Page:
Психология BRAIN TUMORS просмотров - 92
The freak-out:Beth Miller, a 27-years old elementary school teacher, has alwaysdreamed of becoming a mother. And though she admits she’s been careless about using birth control, she’s never been pregnant. That, combined with the fact that she’s always had highly irregular periods, has her fearing that she may be infertile. “At one point, I hadn’t had my period in four months, which made my doctor suspect that I was going through early menopause,” says Miller. Although tests have confirmed that Miller does in fact ovulate, “my doctor still doesn’t know why my periods are the way they are, so I continue to worry about whether I can conceive,” she says. And Miller isn’t alone. Many women in their 20s have started stressing over their fertility after watching baby boomers struggle with the issue.The reality check: While irregular periods can be a symptom of infertility, it’s not enough to go on. The good news is that the rate of infertility in young women is very low – 7 percent in women ages 20-24 and 9 percent in 25- to 29- year-olds. “If you’re in your 20s, you probably don’t need to worry about infertility,” says Richard Paulson, M.D., director of the fertility program at the University of Southern California medical School.
But the single smartest thing a young woman can do to protect her fertility is to practice safe sex: Contracting and STD, such as Chlamydia, can damage your reproductive system by causing scarring, which may lead to tubal blockages that prevent an egg from being fertilized. Super- safety measure: If it will quell your concerns, purchase an over-the-counter ovulation test to check your fertility.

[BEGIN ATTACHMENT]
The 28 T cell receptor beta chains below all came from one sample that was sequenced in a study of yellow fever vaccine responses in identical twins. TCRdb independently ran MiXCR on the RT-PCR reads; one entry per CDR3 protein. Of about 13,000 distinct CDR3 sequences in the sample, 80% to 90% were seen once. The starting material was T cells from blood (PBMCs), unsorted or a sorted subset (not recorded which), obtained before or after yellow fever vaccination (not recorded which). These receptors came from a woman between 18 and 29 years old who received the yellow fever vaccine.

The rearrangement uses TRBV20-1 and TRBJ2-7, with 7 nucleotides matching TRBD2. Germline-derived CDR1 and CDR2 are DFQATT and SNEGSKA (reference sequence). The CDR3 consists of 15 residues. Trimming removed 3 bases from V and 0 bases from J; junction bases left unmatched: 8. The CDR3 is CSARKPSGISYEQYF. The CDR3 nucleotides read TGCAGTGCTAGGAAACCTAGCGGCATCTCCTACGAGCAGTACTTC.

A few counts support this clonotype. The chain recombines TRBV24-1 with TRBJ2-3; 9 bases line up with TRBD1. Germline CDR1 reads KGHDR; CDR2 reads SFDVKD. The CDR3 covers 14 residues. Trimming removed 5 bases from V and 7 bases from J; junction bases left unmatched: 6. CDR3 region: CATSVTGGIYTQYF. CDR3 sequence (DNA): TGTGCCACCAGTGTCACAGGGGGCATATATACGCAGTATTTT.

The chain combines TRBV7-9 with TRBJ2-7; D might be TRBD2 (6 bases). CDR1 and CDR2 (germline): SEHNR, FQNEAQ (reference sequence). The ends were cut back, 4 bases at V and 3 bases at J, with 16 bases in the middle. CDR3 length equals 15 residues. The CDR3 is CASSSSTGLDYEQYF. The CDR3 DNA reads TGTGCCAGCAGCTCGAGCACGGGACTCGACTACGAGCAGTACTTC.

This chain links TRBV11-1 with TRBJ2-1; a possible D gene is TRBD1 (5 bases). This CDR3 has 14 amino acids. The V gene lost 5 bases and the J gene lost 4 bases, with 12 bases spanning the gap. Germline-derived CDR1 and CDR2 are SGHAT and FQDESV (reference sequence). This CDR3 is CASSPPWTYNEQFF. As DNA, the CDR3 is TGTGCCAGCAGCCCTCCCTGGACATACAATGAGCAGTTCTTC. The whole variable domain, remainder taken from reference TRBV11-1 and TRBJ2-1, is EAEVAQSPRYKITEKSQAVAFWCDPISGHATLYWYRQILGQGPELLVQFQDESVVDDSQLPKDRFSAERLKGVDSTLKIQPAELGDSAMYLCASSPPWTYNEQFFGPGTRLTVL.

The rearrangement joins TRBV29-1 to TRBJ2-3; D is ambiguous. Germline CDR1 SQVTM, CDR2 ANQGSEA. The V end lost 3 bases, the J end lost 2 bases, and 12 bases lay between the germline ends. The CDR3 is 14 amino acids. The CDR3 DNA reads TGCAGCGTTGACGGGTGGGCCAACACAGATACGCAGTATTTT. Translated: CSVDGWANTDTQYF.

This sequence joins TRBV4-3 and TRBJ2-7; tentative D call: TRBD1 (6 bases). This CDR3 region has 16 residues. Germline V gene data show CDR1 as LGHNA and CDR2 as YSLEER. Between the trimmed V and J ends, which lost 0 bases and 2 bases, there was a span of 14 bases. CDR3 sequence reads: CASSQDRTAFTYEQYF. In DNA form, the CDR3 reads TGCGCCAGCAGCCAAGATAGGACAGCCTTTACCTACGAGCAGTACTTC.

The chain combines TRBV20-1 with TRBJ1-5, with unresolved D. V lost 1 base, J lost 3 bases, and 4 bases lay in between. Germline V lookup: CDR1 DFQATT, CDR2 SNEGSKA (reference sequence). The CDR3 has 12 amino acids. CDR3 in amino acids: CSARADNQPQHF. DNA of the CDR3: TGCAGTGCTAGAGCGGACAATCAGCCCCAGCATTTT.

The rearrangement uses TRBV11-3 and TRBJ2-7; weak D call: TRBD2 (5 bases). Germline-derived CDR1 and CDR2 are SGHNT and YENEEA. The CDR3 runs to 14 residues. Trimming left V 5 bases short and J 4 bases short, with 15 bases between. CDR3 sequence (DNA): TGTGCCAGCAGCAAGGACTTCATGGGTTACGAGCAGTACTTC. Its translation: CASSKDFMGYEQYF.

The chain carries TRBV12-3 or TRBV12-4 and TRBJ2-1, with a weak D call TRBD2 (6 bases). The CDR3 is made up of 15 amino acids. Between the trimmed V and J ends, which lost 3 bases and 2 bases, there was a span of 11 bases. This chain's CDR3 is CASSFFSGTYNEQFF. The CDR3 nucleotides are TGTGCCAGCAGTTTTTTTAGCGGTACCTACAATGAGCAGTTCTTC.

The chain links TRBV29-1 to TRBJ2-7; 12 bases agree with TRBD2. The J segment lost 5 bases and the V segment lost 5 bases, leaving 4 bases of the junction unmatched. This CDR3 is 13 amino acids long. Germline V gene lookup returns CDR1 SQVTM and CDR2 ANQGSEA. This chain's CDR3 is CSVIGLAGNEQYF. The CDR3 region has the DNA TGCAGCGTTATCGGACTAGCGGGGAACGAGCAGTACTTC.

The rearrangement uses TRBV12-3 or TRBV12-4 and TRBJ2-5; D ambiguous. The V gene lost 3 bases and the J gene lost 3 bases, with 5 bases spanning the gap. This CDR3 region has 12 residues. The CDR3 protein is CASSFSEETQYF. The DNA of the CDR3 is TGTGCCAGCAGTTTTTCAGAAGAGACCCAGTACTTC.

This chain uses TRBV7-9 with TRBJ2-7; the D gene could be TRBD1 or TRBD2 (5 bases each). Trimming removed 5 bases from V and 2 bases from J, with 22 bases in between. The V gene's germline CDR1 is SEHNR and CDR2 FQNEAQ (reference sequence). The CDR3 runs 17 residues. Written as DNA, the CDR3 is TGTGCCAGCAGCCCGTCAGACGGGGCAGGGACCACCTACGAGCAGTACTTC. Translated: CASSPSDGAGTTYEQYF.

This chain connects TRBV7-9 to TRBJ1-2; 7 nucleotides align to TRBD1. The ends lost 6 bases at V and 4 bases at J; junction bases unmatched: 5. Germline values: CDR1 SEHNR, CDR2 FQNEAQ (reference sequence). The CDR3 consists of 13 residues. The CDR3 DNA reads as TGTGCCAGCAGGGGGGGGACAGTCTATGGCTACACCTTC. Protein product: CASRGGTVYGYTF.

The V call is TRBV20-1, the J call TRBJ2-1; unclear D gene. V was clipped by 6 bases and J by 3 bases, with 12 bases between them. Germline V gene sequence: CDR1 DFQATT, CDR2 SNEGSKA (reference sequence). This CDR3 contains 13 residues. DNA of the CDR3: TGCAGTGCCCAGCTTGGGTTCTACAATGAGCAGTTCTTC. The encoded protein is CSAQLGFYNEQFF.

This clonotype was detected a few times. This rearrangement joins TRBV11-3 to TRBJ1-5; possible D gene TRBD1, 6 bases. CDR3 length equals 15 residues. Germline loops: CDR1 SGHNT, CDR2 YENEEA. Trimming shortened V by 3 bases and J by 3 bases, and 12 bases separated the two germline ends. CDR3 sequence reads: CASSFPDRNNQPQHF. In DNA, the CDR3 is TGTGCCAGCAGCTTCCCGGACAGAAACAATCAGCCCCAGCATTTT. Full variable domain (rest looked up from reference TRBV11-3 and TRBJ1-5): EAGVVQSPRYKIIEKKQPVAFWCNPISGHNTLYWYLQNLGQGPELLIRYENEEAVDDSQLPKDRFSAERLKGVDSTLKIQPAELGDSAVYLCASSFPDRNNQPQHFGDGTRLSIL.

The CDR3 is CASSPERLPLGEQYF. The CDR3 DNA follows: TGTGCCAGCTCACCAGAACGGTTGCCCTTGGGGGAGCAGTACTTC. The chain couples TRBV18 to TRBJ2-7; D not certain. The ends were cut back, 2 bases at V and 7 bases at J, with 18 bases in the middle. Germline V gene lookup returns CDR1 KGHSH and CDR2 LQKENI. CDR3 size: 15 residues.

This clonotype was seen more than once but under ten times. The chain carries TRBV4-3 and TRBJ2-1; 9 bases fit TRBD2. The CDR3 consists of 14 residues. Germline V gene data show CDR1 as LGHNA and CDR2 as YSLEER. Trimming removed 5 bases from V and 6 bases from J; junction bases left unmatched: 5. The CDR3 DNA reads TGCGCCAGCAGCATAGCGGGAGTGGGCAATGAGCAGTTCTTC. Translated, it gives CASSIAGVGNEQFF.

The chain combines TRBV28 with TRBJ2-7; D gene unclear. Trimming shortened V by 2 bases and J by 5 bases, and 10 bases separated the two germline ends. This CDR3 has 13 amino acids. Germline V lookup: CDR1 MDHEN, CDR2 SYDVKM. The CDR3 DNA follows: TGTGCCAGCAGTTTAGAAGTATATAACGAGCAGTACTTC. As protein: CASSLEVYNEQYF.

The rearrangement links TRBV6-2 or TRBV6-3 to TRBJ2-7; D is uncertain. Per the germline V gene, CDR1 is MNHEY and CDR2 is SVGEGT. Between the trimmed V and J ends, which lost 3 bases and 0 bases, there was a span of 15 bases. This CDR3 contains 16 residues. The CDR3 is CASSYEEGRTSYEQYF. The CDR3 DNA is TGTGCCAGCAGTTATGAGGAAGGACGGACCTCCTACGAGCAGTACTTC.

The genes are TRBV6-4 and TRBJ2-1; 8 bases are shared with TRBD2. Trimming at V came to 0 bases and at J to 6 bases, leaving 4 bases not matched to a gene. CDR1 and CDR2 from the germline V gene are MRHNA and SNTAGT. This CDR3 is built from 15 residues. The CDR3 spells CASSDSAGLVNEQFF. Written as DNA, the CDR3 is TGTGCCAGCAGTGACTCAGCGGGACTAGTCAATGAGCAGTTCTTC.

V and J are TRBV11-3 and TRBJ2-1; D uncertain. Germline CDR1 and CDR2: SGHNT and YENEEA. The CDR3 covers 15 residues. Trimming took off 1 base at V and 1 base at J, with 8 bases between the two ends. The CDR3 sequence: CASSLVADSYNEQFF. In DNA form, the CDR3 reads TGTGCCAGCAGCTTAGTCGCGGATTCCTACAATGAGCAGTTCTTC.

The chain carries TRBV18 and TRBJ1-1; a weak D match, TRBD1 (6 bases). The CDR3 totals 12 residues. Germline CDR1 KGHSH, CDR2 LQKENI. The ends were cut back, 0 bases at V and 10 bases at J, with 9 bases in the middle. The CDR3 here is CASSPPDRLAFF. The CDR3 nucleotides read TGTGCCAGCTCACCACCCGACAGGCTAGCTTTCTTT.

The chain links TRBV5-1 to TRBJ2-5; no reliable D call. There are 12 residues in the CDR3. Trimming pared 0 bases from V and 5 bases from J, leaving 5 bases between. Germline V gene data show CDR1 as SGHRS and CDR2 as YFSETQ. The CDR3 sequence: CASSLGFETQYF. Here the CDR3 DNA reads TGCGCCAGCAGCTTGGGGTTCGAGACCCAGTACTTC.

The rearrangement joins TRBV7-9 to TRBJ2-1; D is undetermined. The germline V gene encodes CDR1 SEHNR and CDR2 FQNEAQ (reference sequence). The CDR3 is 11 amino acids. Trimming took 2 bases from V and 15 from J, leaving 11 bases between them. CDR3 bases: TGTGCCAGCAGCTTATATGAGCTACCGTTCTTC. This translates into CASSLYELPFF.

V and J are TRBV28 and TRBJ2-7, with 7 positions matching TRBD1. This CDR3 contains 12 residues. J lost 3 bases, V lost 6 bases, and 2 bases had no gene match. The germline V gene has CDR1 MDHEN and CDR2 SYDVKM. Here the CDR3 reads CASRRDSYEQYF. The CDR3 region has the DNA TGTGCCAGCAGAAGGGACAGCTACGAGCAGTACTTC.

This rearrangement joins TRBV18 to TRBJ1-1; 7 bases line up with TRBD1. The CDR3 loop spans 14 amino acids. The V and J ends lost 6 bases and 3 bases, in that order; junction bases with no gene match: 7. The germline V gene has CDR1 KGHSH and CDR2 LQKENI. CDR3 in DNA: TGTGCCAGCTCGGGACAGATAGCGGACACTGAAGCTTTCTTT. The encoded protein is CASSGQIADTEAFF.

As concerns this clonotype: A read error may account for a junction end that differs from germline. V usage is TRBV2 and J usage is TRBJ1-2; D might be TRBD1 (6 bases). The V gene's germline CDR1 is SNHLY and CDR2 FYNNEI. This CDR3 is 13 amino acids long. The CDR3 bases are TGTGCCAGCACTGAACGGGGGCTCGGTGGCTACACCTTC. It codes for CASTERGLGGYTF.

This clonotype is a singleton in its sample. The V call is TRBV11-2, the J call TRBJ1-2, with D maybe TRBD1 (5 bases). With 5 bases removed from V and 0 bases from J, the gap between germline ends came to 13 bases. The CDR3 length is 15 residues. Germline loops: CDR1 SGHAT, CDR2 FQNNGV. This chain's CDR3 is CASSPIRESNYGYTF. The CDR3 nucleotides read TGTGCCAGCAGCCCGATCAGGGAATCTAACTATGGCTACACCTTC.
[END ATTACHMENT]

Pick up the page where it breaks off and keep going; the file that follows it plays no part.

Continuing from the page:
The freak-out:Rachel Carlson suffered from horrible headaches most of her life, but the 26-year-old editor considered them more annoying than life threatening – until a chance remark made by her doctor. “My family insisted I see a neurologist, and though he thought stress the cause, he happened to mention that there was a 2 percent chance that my headaches were caused by a brain tumor,” says Carlson. ‘That’s a tiny percentage, but I fixated on it. “Fortunately, an MRI ruled out that scary scenario, though Carlson still has a nagging fear that a brain tumor is in her future. The reality check: It’s unclear what causes brain tumors – they’re very rarely inherited, and there’s little research to suggest that exposure to environmental toxins causes them. And the likelihood of getting a brain tumor is very small – one person in every 20,000 gets one each year, and many of them are treatable. But if you have symptoms, such as severe headaches, fatigue, and disorientation, you should see a physician. Bear in mind that those problems could be caused by 101 other, says Henry S. Friedman, M.D., A physician with the Brain Tumor Center at Duke University, including migraine, tension, and sinus headaches.
And headaches aren’t the only panic provoker; ever since studies linking cell-phone use and brain cancer made headlines a few years ago, wireless young women everywhere have been overanalyzing their exposure. If you’re one of them, take heart: “No data proves that there’s a relationship between cell-phone use and brain tumors,” says Dr. Friedman. Super-safety Measure: If you still want to reduce your exposure to cell-phone radiation, “avoid using your phone where the signal strength is weak, because the phone will have to increase its radiation power to get reception, “advises John Moulder, Ph.D., a specialist in cancer and radiation at the Medical College of Wiscounsin.
INFERTILITY The freak-out:Beth Miller, a 27-years old elementary school teacher, has alwaysdreamed of becoming a mother. And though she admits she’s been careless about using birth control, she’s never been pregnant. That, combined with the fact that she’s always had highly irregular periods, has her fearing that she may be infertile. “At one point, I hadn’t had my period in four months, which made my doctor suspect that I was going through early menopause,” says Miller.... [читать подробенее]